Carlson recalled a recent incident when he and Elvis tried to cross in front of Branscomb Quad’s semicircle driveway on Vanderbilt Place. “It was a shuttle bus, I think, that pulled up right next to the driveway, and the driver would not shut off the engine,” he said. “It was so loud that I didn’t feel comfortable moving across either of the driveway’s entrances. I had to take another route.”
Carlson explained that Elvis is trained to follow his lead in any situation.
“Elvis’ job is to get me across streets, to get me around obstacles,” he said. “But my job is to be the leader of the team, to know where we’re going and to be safe. He’s trained to look out for traffic, but he’s not as smart as I am. He doesn’t know the things that I do.” Carlson got Elvis, a calm and stalwart presence, from the prestigious Guide Dogs for the Blind organization in 2012, and the pair underwent extensive training together.
Carlson serves as secretary for the Vanderbilt Disabilities Awareness Partnership, a student organization founded last year to raise awareness about disabilities within the Vanderbilt community and work with the administration to improve accessibility on campus.
“A lot of disabilities are invisible, so you can’t necessarily tell that a person has a disability just by looking at them,” he said. “And people with visible disabilities—blindness for example—don’t always make up a huge percentage of the population. But everyone will encounter someone with a disability in their lifetime, and college is a great place to get people acquainted with what some of the general issues are.
“Vanderbilt is, in a lot of ways, very disability friendly, but no campus is perfect,” he said. “What we hope to do is dialogue with Disability Services and work with them to make a campus that’s already very welcoming to people with disabilities function even better.”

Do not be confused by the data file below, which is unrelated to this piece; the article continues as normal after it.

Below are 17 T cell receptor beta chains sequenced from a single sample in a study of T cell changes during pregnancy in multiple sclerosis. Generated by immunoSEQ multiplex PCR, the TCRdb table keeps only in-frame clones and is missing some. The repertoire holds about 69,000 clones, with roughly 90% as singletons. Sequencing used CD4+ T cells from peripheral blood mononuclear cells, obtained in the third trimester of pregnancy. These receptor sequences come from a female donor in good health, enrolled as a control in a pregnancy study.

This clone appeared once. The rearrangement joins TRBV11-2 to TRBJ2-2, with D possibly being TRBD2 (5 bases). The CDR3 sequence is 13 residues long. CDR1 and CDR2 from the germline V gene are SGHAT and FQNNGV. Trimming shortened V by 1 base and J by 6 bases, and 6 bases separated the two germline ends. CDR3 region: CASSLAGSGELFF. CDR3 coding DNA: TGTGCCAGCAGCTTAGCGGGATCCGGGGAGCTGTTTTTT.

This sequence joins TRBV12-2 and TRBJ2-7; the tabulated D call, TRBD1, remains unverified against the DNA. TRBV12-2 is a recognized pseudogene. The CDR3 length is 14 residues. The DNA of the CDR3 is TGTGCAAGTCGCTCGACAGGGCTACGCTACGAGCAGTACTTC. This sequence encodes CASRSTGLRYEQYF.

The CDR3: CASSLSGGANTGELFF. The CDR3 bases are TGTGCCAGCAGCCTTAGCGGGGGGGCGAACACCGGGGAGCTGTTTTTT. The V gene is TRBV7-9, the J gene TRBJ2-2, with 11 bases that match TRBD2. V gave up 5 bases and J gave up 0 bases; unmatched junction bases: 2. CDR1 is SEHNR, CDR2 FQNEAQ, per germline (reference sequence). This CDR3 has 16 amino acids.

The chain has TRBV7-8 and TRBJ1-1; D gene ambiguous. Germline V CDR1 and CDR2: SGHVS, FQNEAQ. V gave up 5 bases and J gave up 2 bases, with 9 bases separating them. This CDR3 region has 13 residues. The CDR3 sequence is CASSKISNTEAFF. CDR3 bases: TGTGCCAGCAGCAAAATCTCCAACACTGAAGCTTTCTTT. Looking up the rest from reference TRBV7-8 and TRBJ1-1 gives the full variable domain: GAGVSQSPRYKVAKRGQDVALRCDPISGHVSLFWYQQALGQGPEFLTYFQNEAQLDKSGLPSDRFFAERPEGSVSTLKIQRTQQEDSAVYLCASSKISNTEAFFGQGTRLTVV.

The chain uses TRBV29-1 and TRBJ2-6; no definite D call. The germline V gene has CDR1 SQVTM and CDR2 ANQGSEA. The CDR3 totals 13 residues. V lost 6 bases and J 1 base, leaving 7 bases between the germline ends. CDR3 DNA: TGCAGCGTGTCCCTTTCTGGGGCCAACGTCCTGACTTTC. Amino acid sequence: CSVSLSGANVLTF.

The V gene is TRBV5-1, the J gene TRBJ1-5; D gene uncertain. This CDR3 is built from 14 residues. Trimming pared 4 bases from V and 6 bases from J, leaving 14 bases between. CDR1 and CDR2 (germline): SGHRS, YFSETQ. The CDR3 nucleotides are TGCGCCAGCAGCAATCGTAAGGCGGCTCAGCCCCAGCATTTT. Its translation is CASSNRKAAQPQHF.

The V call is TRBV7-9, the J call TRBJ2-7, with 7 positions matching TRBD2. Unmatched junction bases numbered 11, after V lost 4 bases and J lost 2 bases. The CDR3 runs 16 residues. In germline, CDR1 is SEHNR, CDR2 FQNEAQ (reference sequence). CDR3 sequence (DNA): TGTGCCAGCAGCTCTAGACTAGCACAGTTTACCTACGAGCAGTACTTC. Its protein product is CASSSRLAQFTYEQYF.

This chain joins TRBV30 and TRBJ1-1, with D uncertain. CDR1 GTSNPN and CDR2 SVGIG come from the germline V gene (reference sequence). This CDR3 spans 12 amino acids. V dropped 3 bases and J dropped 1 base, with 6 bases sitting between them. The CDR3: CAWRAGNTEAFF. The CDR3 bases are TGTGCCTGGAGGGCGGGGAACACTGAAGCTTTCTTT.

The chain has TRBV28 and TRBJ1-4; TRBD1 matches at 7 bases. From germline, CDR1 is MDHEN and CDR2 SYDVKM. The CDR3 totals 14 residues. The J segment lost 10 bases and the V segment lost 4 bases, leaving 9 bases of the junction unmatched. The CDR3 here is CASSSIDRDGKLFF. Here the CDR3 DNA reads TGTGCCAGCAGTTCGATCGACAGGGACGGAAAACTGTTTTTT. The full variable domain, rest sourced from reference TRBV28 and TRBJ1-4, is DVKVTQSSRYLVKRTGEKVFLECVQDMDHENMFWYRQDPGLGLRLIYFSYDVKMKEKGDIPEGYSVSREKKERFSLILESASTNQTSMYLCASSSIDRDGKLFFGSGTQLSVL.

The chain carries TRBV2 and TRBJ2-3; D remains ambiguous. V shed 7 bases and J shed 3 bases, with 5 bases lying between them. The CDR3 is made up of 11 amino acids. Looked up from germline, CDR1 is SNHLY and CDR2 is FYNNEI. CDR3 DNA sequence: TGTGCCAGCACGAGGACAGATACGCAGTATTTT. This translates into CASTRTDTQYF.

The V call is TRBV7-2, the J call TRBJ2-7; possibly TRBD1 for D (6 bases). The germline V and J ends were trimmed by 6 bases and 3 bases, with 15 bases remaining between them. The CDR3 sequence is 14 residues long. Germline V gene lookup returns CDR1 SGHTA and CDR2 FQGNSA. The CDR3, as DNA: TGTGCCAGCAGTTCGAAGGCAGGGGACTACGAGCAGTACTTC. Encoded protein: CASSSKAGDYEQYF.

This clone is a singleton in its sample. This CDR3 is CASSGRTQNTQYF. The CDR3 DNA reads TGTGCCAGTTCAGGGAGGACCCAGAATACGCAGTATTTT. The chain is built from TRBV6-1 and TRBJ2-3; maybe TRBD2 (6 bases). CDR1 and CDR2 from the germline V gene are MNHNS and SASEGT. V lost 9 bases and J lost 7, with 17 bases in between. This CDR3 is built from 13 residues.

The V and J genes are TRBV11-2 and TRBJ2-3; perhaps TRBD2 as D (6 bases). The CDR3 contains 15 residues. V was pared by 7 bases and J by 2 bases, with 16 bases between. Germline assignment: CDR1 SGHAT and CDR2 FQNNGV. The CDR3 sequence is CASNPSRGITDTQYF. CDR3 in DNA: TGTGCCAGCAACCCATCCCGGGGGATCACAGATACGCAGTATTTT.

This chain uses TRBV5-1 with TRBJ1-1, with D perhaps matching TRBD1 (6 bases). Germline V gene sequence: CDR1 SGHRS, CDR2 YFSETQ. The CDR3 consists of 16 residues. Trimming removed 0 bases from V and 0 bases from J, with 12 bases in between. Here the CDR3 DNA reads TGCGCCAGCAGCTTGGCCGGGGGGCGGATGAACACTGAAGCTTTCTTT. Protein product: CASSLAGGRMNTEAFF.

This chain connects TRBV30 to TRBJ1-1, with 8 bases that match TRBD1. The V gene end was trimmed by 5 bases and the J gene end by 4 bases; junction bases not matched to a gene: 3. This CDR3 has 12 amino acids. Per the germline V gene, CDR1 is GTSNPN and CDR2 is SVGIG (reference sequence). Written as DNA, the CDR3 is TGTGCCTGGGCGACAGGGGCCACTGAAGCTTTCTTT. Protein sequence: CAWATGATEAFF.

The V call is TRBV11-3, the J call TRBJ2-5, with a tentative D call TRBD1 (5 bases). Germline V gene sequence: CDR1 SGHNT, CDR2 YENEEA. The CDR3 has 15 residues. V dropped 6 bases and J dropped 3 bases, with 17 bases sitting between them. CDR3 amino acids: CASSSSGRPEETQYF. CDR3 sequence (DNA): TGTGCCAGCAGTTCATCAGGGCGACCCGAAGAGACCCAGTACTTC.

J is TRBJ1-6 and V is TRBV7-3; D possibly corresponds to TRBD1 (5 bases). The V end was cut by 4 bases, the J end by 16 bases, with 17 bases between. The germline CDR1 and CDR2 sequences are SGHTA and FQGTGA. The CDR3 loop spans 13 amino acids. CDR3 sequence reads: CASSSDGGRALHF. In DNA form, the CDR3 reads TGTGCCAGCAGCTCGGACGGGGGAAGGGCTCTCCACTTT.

Though recovering from the accident dominated much of Carlson’s fall semester, he’s not letting it define his senior year. He looks forward to taking the LSAT in a few weeks—he’s planning to attend law school after graduation; performing again with the Music City Chorus, a Nashville barbershop singing organization; and preparing for his senior voice recital in the spring.
Drivers on campus should remember these safety tips and responsibilities:
- Be attentive. Pay attention especially when traveling in and around intersections or where there is heavy pedestrian traffic.
- Be alert. Be aware that some pedestrians may challenge you to stop since they have the right of away at a crosswalk. Failure to yield to a pedestrian within a marked crosswalk is a violation of Tennessee state law.
- Use caution when turning on a green light. If you are making a turn with a green light, the pedestrian crossing with a green light has the right of way.
- Be attentive at uncontrolled intersections. A pedestrian passing through an uncontrolled intersection, even if there is no marked crosswalk, has the right of way.
- Yield to stopped vehicles. Do not overtake or pass vehicles that are stopped for pedestrians.
For more information on pedestrian safety, download VUPD’s Pedestrian Safety Guide.